On Nov. 6, medical experts and concerned parents, as well as students and school officials from across the state, testified in support of Assembly Bill 422, legislation to increase the legal sales age for all tobacco products, including e-cigarettes, from 18 to 21 years of age.
Health experts described the devastating consequences of tobacco and e-cigarette use and how so many of their high school-aged patients want to quit but are struggling with nicotine addiction. High school students and principals described how rampant e-cigarette use has become in Wisconsin. Examples were presented of students who are selling their designer jeans and other belongings to purchase vape products, and another student testified that upperclassmen have no problem making a quick buck by reselling a new Juul. Other testimony was given that empty Juul pods litter the ground at her child’s middle school.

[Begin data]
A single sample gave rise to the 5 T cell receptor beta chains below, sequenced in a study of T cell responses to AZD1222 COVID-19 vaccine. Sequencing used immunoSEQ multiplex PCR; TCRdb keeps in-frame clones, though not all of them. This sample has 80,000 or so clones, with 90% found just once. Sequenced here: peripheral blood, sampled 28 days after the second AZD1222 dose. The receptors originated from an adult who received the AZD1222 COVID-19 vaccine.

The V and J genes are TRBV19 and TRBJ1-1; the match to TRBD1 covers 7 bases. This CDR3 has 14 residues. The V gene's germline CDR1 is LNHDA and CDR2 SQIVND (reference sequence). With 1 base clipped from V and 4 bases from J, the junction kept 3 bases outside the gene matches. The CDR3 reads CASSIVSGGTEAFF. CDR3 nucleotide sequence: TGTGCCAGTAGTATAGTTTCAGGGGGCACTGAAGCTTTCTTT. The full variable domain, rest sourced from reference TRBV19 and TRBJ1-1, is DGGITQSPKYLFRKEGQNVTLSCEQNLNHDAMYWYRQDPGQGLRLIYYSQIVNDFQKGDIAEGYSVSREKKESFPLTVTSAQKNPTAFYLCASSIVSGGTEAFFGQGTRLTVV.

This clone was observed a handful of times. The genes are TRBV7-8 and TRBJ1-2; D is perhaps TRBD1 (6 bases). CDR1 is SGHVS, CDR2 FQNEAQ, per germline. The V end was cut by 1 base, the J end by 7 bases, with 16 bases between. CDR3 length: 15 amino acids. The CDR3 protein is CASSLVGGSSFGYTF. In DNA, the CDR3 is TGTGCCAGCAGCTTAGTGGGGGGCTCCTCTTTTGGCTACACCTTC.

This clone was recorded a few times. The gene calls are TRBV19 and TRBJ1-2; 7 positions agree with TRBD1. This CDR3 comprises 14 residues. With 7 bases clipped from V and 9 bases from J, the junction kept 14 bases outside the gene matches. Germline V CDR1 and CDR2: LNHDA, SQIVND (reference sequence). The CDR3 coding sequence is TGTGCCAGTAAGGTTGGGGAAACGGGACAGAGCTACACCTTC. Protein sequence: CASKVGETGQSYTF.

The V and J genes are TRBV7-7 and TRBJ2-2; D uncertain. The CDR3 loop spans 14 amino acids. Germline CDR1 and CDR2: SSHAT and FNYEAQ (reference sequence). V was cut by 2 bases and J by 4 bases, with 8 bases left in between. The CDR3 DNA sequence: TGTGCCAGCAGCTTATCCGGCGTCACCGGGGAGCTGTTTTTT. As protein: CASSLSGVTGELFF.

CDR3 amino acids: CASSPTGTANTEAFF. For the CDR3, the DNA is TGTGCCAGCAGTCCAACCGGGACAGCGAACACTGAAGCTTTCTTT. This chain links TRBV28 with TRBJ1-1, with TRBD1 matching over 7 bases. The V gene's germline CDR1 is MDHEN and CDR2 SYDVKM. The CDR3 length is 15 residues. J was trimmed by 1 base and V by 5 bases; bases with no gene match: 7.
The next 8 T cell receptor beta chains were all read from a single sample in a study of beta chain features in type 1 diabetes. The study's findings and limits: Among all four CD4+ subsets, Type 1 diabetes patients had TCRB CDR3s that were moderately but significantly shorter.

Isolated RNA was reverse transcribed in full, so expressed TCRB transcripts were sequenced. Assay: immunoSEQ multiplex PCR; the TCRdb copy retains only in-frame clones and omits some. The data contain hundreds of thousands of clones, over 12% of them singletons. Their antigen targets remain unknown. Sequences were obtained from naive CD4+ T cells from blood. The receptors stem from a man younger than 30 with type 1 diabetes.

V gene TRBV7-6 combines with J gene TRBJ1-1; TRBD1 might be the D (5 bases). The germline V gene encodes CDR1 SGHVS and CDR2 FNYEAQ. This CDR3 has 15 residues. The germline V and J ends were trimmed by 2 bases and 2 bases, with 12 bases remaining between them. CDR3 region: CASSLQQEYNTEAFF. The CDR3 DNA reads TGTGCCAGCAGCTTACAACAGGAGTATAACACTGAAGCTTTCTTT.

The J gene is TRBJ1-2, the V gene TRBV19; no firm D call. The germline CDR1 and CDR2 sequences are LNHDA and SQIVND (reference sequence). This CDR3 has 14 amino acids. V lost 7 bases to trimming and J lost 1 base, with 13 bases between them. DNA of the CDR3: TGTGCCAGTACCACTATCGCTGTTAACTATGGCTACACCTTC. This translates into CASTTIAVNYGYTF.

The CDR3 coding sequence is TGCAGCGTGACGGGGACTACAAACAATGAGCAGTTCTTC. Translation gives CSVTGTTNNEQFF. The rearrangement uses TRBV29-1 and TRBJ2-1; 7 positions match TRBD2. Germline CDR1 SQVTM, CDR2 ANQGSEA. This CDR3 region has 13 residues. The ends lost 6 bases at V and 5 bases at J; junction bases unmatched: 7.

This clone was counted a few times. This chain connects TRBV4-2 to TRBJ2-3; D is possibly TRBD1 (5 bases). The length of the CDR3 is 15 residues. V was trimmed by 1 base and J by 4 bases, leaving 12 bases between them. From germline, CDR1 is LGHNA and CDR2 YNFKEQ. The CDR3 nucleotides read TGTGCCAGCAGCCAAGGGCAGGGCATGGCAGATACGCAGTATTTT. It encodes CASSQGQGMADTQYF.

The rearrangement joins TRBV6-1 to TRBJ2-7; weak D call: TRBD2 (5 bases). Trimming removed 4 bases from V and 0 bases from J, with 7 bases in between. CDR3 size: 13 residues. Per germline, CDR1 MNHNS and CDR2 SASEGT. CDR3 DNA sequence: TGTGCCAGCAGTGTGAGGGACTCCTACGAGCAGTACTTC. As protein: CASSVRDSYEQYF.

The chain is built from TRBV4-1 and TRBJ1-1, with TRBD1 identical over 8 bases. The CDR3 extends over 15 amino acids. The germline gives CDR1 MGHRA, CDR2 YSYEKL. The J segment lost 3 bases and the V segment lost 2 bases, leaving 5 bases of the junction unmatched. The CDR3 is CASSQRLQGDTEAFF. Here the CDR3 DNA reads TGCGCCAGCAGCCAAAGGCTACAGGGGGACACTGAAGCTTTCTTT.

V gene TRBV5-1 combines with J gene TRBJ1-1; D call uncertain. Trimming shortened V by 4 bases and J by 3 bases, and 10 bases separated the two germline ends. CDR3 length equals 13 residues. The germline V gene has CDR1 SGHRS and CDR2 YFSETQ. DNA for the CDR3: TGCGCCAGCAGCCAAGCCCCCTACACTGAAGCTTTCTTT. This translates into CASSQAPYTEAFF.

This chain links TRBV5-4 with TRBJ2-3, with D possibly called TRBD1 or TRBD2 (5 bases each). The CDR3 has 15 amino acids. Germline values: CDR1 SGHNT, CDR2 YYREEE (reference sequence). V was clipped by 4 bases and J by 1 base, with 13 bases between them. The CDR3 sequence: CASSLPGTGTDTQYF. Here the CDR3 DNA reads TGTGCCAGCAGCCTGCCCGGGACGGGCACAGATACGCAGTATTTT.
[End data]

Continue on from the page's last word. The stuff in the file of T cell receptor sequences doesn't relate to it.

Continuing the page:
Medical professionals, school officials, parents and students are asking our elected leaders for help. This is an epidemic, and regulation is needed to get these products out of the hands of our youth. Eighteen states have already increased the minimum sales age from 18 to 21. As a public health policy, "Tobacco 21" is the first step to help eliminate this epidemic in our schools.
Some may say, “If you’re old enough to serve in the military, you’re old enough to smoke.” The surgeon generals of the Air Force, Army, Navy and Unites States all support efforts that reduce tobacco use among members of our military, because tobacco products threaten the health, fitness and readiness of our nation’s soldiers. Smoking is not a freedom, it’s a bondage.
We ask everyone in the state of Wisconsin to contact your legislators and voice your support for Assembly Bill 422.
Tim Sanborn, M.D., M.S.; Ann Dodge, N.P.; and Carrie Chapman, M.D., are members of the Wisconsin Advocacy Committee of the American Heart Association.
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